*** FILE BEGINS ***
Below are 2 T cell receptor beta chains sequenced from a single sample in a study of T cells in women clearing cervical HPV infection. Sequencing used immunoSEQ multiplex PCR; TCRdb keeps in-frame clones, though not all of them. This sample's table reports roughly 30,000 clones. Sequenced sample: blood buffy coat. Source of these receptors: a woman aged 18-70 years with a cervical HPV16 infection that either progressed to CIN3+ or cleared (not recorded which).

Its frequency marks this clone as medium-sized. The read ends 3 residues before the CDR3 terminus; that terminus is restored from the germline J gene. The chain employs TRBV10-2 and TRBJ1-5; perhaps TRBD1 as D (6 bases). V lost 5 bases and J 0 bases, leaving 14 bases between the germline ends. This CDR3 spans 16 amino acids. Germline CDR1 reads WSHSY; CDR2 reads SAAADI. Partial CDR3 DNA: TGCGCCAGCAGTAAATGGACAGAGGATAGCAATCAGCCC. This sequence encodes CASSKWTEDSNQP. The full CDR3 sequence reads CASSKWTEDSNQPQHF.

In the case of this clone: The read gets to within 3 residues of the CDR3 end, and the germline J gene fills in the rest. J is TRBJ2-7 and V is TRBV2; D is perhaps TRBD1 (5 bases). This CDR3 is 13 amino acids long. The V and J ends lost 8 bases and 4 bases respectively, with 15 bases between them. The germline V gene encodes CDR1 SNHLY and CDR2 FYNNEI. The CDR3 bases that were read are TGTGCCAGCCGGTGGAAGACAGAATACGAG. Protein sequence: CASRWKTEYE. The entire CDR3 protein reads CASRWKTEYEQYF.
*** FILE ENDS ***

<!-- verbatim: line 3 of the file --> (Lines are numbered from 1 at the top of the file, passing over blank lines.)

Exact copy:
In the case of this clone: The read gets to within 3 residues of the CDR3 end, and the germline J gene fills in the rest. J is TRBJ2-7 and V is TRBV2; D is perhaps TRBD1 (5 bases). This CDR3 is 13 amino acids long. The V and J ends lost 8 bases and 4 bases respectively, with 15 bases between them. The germline V gene encodes CDR1 SNHLY and CDR2 FYNNEI. The CDR3 bases that were read are TGTGCCAGCCGGTGGAAGACAGAATACGAG. Protein sequence: CASRWKTEYE. The entire CDR3 protein reads CASRWKTEYEQYF.